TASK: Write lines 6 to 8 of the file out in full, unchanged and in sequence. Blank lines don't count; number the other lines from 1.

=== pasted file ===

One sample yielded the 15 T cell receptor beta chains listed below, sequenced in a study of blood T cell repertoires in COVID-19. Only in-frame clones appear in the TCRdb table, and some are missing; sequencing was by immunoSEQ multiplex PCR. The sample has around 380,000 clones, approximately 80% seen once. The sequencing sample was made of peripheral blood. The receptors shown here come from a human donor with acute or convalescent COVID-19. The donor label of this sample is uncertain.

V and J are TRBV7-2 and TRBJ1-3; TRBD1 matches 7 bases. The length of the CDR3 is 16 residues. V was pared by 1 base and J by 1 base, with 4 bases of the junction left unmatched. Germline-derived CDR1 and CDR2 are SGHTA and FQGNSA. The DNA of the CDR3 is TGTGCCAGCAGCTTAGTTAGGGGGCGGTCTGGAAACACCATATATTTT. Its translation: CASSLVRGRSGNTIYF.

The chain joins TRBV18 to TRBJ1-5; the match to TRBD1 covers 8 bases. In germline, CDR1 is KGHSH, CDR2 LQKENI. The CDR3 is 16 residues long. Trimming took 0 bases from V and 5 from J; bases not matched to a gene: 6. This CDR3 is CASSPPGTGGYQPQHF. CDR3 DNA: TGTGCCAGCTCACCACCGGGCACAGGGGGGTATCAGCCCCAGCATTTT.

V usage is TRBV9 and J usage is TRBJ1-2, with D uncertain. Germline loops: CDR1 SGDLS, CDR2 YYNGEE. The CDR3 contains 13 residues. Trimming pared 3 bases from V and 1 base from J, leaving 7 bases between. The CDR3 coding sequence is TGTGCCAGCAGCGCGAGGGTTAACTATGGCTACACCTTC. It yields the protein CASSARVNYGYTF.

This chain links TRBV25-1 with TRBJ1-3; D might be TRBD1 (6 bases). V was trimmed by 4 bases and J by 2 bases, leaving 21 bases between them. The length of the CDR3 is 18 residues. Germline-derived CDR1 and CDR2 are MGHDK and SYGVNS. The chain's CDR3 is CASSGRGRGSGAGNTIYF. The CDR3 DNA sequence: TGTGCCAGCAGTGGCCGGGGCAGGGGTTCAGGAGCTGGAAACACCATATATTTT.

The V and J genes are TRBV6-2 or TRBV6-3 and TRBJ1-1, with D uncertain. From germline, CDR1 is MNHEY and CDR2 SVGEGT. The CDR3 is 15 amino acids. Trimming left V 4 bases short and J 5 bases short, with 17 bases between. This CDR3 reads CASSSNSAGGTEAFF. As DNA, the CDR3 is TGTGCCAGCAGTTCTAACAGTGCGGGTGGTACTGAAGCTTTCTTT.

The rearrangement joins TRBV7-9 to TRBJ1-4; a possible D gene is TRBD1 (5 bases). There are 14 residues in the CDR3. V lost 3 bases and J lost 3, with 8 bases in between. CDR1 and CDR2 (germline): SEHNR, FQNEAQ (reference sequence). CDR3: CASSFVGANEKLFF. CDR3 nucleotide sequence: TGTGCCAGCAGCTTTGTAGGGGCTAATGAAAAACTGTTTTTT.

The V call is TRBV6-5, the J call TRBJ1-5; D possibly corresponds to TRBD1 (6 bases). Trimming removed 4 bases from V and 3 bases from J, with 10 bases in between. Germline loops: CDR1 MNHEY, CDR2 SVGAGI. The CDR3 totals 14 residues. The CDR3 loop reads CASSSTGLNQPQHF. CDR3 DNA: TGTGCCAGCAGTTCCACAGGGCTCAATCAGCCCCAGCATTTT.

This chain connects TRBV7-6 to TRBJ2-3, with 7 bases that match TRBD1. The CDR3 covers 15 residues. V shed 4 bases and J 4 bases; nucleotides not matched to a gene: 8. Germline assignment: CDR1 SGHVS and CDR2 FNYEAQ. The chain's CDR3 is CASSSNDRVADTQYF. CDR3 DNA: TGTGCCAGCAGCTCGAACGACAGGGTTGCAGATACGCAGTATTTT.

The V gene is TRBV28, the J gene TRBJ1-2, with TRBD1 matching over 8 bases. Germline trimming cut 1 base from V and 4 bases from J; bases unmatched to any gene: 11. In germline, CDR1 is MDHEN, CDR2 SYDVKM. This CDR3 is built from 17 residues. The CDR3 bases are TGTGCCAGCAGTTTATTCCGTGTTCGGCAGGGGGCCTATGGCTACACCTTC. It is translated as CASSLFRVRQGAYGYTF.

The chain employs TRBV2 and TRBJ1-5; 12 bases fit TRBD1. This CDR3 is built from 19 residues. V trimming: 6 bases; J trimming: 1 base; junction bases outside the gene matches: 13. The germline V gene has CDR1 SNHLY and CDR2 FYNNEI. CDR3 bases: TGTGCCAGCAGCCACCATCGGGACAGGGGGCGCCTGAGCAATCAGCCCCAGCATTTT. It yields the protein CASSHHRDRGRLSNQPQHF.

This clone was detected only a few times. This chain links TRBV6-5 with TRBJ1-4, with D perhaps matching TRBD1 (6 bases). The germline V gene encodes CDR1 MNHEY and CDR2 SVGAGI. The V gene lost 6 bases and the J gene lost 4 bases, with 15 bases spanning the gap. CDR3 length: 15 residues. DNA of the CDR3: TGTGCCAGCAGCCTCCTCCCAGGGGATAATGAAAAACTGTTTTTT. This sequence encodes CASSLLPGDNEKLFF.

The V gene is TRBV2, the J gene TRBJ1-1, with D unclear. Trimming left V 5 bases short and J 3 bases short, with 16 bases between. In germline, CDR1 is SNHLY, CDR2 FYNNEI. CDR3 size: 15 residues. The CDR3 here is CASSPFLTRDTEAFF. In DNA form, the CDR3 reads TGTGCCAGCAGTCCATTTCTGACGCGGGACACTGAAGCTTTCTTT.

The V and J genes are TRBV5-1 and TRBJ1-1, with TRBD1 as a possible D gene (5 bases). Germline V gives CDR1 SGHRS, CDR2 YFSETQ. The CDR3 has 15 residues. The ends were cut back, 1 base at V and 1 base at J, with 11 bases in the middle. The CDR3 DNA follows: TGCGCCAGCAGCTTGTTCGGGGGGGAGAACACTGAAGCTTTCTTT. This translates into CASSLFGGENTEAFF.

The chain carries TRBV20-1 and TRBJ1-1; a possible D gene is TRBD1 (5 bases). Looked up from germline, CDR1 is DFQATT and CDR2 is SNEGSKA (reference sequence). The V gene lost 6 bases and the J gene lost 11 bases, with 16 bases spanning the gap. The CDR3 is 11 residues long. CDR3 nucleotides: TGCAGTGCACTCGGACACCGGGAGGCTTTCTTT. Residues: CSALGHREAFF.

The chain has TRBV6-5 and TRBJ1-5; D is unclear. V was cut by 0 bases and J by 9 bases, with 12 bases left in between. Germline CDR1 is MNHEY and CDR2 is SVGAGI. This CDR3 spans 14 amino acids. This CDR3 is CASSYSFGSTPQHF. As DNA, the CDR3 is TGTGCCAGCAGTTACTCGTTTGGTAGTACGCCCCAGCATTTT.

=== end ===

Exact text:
The V and J genes are TRBV6-2 or TRBV6-3 and TRBJ1-1, with D uncertain. From germline, CDR1 is MNHEY and CDR2 SVGEGT. The CDR3 is 15 amino acids. Trimming left V 4 bases short and J 5 bases short, with 17 bases between. This CDR3 reads CASSSNSAGGTEAFF. As DNA, the CDR3 is TGTGCCAGCAGTTCTAACAGTGCGGGTGGTACTGAAGCTTTCTTT.

The rearrangement joins TRBV7-9 to TRBJ1-4; a possible D gene is TRBD1 (5 bases). There are 14 residues in the CDR3. V lost 3 bases and J lost 3, with 8 bases in between. CDR1 and CDR2 (germline): SEHNR, FQNEAQ (reference sequence). CDR3: CASSFVGANEKLFF. CDR3 nucleotide sequence: TGTGCCAGCAGCTTTGTAGGGGCTAATGAAAAACTGTTTTTT.

The V call is TRBV6-5, the J call TRBJ1-5; D possibly corresponds to TRBD1 (6 bases). Trimming removed 4 bases from V and 3 bases from J, with 10 bases in between. Germline loops: CDR1 MNHEY, CDR2 SVGAGI. The CDR3 totals 14 residues. The CDR3 loop reads CASSSTGLNQPQHF. CDR3 DNA: TGTGCCAGCAGTTCCACAGGGCTCAATCAGCCCCAGCATTTT.